“They asked why I waited so long,” she recalled the woman telling her. “Like I had a choice!”
In 2011, women at Danbury wrote a letter to President Barack Obama beseeching him to commute her sentence.
“She wears a brace on each wrist, a brace on her right knee, and is awaiting a type of cervical spinal surgery, which are just the worse of her many physical ailments,” they said of the 67-year-old Hardy. “We come to you as caring human beings, placing a great hope on your compassion and humanity. She has five years left on her sentence; it could prove to be a life sentence, and no one should be subjected to a life sentence if they were not sentenced to one.”
They went on to plead: “We are all in prison and we come to you selflessly asking you to free someone else.”
They received no response.
Federal Bureau of Prisons regulations state that if a person age 65 or older has served half of her sentence and has a serious or chronic medical condition, she is eligible for early release. If she is 65 or older but does not have a serious or chronic condition, she must serve the greater of either ten years or 75 percent of her sentence before being considered.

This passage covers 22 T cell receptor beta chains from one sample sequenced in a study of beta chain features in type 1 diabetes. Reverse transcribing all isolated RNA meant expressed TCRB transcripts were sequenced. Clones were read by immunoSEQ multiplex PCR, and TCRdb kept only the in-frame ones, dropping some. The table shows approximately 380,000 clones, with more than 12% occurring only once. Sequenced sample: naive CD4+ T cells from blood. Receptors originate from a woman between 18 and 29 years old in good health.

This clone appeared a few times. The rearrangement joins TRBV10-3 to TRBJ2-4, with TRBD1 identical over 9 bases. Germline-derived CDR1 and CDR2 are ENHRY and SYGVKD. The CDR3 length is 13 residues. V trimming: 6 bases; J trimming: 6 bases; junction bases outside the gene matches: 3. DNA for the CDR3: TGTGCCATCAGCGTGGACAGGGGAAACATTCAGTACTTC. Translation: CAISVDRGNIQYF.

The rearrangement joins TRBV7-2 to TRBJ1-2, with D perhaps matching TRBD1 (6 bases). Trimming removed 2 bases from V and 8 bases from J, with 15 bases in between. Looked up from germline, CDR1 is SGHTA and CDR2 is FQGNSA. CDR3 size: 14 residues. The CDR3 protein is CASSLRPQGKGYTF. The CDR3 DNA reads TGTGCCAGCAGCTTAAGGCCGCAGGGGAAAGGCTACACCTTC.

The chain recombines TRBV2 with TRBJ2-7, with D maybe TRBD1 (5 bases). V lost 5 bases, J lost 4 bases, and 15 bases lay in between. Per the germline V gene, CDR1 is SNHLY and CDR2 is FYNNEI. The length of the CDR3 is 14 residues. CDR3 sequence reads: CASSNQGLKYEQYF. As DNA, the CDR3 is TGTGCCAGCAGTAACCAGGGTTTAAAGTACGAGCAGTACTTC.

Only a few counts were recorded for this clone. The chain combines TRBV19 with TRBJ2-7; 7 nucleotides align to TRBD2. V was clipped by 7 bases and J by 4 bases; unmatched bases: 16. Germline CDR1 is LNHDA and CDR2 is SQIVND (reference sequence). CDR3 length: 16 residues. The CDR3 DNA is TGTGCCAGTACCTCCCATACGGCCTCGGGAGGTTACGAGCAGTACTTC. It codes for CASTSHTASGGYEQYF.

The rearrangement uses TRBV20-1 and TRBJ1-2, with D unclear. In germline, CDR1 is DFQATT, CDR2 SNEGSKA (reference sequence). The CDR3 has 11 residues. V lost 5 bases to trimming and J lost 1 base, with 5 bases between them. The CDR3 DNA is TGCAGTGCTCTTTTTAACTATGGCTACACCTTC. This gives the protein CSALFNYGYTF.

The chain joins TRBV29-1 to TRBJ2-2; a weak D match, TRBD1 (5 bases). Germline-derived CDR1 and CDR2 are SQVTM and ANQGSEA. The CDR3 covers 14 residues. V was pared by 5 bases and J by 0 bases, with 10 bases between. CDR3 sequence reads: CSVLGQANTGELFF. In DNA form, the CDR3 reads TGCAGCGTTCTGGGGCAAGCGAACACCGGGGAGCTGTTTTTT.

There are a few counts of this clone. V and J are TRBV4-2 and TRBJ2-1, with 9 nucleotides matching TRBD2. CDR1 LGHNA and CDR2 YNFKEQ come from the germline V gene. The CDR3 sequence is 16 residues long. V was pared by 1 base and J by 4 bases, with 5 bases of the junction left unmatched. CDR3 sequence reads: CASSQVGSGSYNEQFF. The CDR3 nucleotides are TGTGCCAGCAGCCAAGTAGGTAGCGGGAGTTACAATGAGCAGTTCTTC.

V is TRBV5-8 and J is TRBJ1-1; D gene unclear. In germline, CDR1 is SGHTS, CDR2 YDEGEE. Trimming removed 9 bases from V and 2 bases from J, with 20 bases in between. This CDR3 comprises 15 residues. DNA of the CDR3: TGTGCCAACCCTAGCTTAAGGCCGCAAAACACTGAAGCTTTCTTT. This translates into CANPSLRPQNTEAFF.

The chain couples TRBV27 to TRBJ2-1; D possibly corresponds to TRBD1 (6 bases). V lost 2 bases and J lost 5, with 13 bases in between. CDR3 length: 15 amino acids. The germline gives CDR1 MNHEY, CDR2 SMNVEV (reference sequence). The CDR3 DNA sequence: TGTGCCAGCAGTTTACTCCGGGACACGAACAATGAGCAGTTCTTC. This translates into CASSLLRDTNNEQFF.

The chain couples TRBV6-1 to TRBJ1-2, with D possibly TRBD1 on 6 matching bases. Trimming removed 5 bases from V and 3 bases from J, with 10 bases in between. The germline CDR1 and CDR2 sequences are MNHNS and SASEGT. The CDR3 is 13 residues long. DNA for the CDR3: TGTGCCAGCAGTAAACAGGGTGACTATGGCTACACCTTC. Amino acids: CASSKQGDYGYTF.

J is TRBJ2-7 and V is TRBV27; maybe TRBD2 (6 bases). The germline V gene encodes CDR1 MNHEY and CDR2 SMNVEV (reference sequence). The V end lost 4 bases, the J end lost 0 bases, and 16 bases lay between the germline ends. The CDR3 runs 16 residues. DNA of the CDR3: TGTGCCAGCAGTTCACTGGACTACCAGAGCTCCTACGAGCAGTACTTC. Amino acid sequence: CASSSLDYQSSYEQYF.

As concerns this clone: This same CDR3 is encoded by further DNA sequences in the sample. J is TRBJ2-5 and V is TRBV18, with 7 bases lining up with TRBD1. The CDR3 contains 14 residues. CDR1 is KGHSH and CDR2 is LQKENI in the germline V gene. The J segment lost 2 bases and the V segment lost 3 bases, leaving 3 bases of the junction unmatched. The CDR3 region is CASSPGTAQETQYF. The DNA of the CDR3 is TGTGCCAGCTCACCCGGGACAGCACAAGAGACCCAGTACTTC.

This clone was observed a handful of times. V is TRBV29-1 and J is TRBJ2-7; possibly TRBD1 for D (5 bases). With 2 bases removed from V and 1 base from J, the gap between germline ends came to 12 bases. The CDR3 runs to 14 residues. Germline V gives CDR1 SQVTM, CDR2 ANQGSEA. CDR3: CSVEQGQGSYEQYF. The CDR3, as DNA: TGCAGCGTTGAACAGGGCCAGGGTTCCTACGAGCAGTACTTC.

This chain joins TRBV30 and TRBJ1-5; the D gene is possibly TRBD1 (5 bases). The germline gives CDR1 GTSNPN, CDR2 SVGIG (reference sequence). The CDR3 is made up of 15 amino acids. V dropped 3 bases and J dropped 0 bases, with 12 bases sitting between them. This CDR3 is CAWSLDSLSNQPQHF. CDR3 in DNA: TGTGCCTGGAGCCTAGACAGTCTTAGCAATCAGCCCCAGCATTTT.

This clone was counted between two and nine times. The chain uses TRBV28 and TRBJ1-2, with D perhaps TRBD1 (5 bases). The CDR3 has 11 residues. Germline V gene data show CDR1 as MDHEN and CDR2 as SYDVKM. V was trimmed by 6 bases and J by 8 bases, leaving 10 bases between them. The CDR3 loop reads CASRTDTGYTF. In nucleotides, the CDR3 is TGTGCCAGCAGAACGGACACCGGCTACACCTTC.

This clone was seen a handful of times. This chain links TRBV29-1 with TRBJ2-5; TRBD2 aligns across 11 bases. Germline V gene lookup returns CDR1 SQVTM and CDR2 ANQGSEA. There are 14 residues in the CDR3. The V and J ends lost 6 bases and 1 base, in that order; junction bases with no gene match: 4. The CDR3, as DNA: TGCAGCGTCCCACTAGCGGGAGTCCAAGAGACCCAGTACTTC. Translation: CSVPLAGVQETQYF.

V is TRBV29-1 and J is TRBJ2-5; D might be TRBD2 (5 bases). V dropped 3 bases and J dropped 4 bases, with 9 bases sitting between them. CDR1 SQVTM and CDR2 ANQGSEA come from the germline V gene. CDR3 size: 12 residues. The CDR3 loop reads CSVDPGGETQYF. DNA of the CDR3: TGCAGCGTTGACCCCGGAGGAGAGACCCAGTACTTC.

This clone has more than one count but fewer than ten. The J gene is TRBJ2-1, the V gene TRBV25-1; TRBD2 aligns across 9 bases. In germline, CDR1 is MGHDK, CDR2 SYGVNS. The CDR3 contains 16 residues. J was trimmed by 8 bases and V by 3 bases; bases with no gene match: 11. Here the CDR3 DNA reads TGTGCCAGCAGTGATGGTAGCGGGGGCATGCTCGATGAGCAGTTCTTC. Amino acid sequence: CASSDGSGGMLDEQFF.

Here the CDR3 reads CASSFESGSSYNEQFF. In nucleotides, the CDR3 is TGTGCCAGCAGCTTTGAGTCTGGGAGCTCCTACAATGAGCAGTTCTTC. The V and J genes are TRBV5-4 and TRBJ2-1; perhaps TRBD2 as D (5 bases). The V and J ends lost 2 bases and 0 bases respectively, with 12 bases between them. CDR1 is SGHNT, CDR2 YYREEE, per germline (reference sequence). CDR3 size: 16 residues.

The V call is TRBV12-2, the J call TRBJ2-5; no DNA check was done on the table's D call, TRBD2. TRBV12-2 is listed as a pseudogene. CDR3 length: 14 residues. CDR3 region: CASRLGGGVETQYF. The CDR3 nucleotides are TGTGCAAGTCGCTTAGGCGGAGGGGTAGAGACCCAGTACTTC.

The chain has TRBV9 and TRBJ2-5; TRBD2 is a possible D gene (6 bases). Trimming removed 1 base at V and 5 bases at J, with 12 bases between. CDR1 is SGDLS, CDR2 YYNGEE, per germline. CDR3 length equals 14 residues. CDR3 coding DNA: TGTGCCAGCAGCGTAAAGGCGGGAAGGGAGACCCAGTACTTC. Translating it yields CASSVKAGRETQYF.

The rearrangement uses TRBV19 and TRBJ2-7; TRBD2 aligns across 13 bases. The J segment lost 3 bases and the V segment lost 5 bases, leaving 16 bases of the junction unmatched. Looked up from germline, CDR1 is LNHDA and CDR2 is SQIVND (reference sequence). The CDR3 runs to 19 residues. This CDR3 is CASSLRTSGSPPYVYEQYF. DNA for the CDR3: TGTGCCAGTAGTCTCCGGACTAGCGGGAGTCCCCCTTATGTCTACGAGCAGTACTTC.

In 2013, Danbury officials told Hardy that she had been approved for early release and would be home by Christmas. A federal probation officer even inspected her son’s home in North Carolina where Hardy would live.
But then Hardy was transferred to the Federal Medical Center at Carswell, Texas.
Although Carswell is a medical prison, women report inadequate, if not dangerous, care. Codianni, who had been sent to Carswell in 1999 for a hip operation, recalled that staff were overworked and waits were long. After surgery, her wound became infected. She waited a week for antibiotic cream and antibiotics.
“People were in pain, and staff didn’t want to give them proper pain medications,” she recalled. “They’d tell them, ‘Wait in line – we’ll try to get approval for medications for you.’ “
She attributes the neglect to the overall culture of the prison environment, not necessarily the individual doctors and nurses.